In this context, there is a need to contextualise waste management rules including plastic waste management with a mountain lens wherein the waste management policies (Solid Waste, Plastic Waste, E-Waste, Bio-Medical Waste Management Rules 2016 GOI) are sensitive and acknowledge the specific issues and challenges of the mountains. This calls for an appropriate resource allocation and support that is considerate of and reflective of the rich biodiversity, ecological sensitivity and fragility of the Indian Himalayan Region besides specific geographical challenges of mountain waste management. Recent promulgations like the Extended Producer Responsibility (EPR) within the plastic waste management rules must be made feasible to the mountain states. In its existing state EPR is not viable to the mountain states.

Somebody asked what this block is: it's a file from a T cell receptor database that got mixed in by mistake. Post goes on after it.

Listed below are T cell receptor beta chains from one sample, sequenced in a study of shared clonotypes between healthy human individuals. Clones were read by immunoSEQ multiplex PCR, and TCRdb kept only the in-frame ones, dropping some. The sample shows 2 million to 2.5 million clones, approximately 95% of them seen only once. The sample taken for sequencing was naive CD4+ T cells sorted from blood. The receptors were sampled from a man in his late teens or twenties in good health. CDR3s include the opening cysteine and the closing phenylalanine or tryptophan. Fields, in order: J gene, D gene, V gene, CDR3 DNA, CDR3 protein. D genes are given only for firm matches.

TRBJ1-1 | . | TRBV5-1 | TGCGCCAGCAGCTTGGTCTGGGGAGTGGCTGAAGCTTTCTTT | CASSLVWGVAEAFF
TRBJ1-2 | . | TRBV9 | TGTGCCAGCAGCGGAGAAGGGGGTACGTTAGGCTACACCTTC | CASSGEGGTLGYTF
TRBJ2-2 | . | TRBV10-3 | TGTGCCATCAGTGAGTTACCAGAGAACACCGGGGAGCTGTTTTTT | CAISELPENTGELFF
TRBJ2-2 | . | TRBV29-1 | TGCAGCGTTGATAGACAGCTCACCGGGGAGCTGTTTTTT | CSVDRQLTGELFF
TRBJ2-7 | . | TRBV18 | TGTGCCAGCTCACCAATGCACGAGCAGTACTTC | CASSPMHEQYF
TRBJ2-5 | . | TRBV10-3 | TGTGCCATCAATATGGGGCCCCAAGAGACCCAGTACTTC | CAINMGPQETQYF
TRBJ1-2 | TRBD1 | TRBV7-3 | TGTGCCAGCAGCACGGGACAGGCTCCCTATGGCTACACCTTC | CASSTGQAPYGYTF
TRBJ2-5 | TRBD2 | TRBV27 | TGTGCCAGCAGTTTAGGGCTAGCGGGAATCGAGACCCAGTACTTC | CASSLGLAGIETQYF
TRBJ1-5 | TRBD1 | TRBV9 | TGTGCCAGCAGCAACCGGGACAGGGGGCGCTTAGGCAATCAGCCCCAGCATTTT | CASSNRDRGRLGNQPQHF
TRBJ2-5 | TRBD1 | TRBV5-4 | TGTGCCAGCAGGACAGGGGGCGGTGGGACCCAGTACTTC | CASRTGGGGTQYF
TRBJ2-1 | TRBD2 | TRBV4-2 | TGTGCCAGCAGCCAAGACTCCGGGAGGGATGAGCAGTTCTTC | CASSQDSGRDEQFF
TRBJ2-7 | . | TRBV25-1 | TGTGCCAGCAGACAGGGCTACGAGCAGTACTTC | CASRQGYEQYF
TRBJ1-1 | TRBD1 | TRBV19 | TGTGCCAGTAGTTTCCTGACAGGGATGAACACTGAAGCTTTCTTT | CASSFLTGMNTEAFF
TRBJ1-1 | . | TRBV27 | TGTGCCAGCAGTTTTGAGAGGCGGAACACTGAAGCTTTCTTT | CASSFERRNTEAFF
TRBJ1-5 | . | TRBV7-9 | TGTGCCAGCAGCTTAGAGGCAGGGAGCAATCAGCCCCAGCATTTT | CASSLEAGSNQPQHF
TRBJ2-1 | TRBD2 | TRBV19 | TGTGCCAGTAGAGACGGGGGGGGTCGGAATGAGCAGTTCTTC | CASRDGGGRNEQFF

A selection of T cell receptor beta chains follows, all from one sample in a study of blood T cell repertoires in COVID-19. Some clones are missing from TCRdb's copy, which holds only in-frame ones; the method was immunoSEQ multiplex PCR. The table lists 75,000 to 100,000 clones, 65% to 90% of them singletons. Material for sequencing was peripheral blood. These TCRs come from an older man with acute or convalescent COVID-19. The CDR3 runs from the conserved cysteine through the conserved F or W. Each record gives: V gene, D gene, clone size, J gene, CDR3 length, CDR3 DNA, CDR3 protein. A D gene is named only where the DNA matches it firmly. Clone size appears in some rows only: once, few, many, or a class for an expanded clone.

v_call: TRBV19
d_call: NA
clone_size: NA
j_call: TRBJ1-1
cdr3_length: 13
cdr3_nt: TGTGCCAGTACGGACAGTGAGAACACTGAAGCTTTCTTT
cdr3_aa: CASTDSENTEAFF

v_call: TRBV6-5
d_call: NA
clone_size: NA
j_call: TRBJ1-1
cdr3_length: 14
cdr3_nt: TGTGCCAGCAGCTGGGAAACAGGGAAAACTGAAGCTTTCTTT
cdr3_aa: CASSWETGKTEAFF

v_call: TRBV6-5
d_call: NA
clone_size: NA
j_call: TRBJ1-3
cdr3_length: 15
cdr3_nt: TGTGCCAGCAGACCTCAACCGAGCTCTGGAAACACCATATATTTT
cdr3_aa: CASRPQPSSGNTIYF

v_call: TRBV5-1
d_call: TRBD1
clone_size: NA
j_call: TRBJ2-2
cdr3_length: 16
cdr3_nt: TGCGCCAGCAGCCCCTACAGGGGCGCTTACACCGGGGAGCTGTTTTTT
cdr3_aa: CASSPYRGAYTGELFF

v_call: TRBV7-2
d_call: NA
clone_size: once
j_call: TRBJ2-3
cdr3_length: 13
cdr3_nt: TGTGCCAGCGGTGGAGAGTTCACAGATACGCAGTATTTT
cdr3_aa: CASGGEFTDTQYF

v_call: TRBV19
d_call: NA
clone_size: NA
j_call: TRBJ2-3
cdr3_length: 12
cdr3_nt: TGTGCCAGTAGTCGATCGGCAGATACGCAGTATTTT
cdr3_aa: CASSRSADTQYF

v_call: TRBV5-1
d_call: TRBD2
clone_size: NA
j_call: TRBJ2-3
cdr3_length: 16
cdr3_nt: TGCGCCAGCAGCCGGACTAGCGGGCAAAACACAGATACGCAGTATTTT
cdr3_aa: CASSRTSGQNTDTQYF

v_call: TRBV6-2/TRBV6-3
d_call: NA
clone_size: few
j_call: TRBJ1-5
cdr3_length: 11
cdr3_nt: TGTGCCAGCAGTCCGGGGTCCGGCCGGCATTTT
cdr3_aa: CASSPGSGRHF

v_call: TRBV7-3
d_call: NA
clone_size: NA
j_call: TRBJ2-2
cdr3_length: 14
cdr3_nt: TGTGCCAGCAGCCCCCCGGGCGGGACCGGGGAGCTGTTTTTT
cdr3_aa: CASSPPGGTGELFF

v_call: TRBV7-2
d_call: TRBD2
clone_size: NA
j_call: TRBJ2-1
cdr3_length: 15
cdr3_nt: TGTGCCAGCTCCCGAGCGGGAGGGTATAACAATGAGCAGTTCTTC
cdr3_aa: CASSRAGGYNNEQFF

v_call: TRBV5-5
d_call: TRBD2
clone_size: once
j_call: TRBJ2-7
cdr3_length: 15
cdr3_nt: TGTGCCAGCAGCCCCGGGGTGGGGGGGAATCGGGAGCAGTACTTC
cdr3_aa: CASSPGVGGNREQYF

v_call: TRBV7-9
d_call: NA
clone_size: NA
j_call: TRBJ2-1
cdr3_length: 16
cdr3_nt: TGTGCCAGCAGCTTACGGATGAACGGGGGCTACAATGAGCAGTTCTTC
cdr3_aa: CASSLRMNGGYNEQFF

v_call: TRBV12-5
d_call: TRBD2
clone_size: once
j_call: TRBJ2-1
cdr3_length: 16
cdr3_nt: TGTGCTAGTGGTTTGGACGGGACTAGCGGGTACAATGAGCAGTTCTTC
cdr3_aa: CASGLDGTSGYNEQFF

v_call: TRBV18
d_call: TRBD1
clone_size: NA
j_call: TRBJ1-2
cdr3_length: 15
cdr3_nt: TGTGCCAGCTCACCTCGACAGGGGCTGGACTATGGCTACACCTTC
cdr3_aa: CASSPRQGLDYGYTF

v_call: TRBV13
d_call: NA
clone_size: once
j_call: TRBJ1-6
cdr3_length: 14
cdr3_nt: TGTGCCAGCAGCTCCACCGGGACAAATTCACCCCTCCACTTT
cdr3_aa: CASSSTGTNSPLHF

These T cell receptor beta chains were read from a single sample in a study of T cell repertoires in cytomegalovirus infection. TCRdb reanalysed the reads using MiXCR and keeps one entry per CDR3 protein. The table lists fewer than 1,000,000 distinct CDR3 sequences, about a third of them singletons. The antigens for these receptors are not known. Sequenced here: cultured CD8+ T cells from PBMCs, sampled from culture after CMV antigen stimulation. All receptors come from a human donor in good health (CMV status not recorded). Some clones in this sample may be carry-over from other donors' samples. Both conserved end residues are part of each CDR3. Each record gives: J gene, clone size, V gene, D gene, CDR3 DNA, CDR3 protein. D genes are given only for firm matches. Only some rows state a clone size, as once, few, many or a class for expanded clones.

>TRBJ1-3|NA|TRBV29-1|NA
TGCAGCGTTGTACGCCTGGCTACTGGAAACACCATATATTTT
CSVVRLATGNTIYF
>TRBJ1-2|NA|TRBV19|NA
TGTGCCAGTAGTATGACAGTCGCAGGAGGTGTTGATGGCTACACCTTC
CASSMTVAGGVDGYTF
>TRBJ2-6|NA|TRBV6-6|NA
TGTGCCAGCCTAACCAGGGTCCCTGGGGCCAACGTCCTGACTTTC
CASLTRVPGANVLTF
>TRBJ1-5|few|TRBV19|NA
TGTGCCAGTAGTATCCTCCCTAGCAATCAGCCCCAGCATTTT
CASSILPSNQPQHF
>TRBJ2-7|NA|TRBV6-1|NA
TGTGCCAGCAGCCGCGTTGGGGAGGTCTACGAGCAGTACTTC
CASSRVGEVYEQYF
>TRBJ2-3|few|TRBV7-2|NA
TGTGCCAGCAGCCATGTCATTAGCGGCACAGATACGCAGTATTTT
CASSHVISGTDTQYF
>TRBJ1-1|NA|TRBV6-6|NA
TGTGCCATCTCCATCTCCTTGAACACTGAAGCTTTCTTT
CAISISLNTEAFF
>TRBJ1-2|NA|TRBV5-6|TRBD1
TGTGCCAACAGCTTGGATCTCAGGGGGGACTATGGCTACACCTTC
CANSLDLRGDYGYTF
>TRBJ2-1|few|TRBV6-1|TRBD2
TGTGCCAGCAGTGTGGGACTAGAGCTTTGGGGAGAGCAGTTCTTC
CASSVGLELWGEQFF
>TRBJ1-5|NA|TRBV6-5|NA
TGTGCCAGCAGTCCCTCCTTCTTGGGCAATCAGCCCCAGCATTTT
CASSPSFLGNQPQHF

The MLM will delve deep into the Himalayan waste crisis, analyse existing policies, its gaps and suggest policy recommendations. This will contribute to the mitigation of the waste crisis, especially plastic pollution in general and the Ganges and other rivers in particular. There is a need to involve more stakeholders such as the forest, tourism, education, water, education and health departments as well as defence. This will bring focus on current actors and will also shed light on building concrete pathways for a more effective strategy to tackle the issue of plastic pollution and waste management in the IHR.